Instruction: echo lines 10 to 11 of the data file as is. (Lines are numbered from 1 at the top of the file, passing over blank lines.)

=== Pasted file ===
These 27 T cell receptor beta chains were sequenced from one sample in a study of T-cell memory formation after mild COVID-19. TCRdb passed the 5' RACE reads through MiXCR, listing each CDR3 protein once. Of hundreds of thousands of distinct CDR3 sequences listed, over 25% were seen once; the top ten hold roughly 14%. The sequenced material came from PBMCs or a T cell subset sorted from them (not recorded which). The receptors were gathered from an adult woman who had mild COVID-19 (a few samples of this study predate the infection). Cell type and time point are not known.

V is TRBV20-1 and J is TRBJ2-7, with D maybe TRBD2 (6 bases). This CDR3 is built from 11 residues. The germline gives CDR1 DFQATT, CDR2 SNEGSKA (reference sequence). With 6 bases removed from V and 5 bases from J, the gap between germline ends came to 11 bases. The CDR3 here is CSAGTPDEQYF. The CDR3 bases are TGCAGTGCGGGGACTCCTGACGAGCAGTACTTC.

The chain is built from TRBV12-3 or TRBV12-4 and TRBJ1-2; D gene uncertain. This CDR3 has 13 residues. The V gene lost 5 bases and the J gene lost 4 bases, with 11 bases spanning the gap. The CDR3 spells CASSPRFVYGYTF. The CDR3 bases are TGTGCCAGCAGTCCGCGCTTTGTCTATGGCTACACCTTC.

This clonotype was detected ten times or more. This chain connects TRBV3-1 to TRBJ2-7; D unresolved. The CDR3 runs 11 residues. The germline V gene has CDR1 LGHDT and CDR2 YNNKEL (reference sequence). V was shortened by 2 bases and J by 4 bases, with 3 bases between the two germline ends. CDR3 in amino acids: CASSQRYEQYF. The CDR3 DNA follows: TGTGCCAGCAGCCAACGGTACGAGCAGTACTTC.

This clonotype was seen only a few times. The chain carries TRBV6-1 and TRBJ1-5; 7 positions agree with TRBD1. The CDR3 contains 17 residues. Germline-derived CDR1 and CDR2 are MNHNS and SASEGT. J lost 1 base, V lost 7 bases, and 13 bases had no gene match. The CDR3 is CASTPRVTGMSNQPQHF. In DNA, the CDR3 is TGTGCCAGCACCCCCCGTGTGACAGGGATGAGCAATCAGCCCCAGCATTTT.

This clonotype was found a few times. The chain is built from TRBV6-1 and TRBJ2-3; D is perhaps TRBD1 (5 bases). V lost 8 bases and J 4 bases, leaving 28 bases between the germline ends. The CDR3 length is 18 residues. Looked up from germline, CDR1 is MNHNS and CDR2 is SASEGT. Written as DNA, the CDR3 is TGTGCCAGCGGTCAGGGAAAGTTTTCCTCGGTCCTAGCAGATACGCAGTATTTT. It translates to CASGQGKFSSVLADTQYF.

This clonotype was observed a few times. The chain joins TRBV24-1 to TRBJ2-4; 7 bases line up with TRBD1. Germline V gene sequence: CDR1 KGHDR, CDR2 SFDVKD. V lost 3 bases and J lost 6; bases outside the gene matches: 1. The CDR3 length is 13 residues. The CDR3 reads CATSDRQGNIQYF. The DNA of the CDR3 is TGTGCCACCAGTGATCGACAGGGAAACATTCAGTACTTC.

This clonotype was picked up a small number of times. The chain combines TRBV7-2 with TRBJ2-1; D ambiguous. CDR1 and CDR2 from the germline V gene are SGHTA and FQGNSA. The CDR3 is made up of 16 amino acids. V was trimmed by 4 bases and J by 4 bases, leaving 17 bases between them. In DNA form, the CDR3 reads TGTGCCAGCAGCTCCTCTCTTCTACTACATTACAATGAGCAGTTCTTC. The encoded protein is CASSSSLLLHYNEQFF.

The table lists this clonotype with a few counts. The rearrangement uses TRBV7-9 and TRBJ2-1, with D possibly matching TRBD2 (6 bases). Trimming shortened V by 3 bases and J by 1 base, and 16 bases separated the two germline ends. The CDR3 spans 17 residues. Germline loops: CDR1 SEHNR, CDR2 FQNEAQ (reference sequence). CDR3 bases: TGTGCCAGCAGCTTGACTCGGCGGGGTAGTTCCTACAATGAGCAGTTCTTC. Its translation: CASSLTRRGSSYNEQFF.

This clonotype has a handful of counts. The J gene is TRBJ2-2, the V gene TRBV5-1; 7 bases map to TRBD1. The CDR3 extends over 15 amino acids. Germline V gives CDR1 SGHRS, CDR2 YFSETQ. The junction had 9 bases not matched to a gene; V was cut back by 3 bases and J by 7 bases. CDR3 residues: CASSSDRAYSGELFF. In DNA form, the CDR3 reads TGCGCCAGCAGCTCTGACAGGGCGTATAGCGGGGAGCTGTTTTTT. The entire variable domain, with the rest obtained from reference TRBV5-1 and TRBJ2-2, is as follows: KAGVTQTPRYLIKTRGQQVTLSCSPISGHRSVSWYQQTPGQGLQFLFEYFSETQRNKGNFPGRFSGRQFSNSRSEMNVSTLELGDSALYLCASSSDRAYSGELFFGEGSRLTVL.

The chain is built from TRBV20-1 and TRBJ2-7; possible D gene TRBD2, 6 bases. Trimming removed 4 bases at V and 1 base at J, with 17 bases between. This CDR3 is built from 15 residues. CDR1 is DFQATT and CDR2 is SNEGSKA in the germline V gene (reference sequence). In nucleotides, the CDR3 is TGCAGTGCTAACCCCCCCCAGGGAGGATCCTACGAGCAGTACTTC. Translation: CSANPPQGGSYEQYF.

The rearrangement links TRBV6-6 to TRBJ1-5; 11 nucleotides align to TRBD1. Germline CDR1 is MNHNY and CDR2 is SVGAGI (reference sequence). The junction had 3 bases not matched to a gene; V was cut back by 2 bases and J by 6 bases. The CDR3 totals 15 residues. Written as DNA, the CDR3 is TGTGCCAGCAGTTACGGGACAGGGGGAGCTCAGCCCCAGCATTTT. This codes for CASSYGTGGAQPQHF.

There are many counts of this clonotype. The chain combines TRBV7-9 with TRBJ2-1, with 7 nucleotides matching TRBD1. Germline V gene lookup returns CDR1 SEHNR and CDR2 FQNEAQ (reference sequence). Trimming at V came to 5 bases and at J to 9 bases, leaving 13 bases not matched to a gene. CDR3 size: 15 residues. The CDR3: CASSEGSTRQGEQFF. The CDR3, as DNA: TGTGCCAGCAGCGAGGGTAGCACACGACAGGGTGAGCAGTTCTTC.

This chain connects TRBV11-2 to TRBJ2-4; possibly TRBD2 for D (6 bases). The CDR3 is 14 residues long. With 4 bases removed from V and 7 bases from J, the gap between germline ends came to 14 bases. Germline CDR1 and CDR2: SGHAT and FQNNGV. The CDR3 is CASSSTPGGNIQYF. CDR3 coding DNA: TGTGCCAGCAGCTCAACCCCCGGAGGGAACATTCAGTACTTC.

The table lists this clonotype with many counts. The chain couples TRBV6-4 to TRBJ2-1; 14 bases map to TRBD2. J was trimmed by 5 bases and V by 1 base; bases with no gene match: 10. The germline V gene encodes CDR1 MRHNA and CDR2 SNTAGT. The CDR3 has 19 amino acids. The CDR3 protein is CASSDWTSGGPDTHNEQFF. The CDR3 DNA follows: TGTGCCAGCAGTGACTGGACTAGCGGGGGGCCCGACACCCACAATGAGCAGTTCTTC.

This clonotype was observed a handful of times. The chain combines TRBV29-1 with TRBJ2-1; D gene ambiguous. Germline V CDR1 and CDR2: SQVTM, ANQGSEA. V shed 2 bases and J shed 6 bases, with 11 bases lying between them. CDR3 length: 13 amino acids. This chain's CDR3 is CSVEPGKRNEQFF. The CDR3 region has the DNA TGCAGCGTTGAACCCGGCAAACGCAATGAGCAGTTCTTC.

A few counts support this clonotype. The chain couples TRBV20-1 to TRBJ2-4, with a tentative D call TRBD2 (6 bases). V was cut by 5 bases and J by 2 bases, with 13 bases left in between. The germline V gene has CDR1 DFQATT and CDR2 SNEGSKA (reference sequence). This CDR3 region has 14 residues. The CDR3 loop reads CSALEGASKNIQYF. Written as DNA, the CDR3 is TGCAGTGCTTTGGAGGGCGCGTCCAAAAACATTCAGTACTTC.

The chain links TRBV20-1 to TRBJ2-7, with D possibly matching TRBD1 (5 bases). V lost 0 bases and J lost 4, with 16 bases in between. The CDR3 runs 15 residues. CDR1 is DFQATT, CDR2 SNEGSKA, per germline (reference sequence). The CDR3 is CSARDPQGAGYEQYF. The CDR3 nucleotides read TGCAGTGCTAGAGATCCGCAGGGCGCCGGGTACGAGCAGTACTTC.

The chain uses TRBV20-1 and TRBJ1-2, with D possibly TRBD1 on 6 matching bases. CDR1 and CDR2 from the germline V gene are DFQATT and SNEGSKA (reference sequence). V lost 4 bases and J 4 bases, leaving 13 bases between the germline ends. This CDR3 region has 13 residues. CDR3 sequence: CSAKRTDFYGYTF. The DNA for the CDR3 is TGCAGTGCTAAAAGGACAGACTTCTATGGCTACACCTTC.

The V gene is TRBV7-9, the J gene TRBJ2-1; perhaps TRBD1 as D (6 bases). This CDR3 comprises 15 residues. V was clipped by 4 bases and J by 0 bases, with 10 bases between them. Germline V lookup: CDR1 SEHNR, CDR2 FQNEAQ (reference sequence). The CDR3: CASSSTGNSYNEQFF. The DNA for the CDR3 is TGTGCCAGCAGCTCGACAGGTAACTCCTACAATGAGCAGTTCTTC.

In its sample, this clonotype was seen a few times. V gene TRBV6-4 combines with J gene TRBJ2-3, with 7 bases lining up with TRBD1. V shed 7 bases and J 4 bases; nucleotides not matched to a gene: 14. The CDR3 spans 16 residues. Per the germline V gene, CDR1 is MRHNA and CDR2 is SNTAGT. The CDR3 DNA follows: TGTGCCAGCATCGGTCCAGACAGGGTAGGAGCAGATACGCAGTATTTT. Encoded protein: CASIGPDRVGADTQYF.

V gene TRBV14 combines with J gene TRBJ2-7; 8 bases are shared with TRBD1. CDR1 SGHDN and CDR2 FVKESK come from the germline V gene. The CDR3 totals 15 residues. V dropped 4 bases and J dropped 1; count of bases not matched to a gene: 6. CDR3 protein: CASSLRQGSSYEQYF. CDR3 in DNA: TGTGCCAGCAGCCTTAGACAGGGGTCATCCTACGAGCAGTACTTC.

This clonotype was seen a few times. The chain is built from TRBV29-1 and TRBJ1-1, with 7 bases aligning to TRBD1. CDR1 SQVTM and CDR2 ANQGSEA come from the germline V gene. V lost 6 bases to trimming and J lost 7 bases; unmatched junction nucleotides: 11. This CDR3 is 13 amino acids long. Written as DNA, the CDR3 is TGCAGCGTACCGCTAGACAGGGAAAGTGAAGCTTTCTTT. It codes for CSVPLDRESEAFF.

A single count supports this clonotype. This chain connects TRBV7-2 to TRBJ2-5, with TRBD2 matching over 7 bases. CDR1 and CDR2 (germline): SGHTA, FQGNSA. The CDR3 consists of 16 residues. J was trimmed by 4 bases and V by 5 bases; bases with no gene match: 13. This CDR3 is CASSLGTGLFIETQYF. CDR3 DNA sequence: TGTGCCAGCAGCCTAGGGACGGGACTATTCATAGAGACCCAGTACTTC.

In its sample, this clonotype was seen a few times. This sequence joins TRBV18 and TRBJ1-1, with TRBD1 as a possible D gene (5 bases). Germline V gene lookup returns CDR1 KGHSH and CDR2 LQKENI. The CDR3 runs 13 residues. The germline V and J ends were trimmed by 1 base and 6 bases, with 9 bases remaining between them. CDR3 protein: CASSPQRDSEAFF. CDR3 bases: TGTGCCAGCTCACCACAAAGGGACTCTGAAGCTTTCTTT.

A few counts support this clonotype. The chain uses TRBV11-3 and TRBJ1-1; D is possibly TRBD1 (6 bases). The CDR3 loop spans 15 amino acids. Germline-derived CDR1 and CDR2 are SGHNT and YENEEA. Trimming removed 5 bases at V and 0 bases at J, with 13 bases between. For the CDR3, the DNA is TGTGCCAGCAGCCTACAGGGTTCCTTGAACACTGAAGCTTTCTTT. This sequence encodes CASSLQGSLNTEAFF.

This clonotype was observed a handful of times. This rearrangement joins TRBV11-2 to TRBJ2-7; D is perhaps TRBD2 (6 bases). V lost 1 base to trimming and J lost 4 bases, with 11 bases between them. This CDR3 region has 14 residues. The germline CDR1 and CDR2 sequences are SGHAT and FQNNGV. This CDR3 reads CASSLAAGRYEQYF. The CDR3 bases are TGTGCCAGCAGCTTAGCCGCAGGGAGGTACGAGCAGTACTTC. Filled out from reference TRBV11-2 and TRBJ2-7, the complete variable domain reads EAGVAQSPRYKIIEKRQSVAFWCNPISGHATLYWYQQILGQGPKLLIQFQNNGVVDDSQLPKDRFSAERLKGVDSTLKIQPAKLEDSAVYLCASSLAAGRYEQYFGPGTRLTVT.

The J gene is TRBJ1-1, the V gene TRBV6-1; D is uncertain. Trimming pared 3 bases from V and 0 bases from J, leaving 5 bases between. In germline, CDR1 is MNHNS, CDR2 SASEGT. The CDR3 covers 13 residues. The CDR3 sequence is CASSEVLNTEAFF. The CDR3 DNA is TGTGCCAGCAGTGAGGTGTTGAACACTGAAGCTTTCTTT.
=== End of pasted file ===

This clonotype has a handful of counts. The J gene is TRBJ2-2, the V gene TRBV5-1; 7 bases map to TRBD1. The CDR3 extends over 15 amino acids. Germline V gives CDR1 SGHRS, CDR2 YFSETQ. The junction had 9 bases not matched to a gene; V was cut back by 3 bases and J by 7 bases. CDR3 residues: CASSSDRAYSGELFF. In DNA form, the CDR3 reads TGCGCCAGCAGCTCTGACAGGGCGTATAGCGGGGAGCTGTTTTTT. The entire variable domain, with the rest obtained from reference TRBV5-1 and TRBJ2-2, is as follows: KAGVTQTPRYLIKTRGQQVTLSCSPISGHRSVSWYQQTPGQGLQFLFEYFSETQRNKGNFPGRFSGRQFSNSRSEMNVSTLELGDSALYLCASSSDRAYSGELFFGEGSRLTVL.

The chain is built from TRBV20-1 and TRBJ2-7; possible D gene TRBD2, 6 bases. Trimming removed 4 bases at V and 1 base at J, with 17 bases between. This CDR3 is built from 15 residues. CDR1 is DFQATT and CDR2 is SNEGSKA in the germline V gene (reference sequence). In nucleotides, the CDR3 is TGCAGTGCTAACCCCCCCCAGGGAGGATCCTACGAGCAGTACTTC. Translation: CSANPPQGGSYEQYF.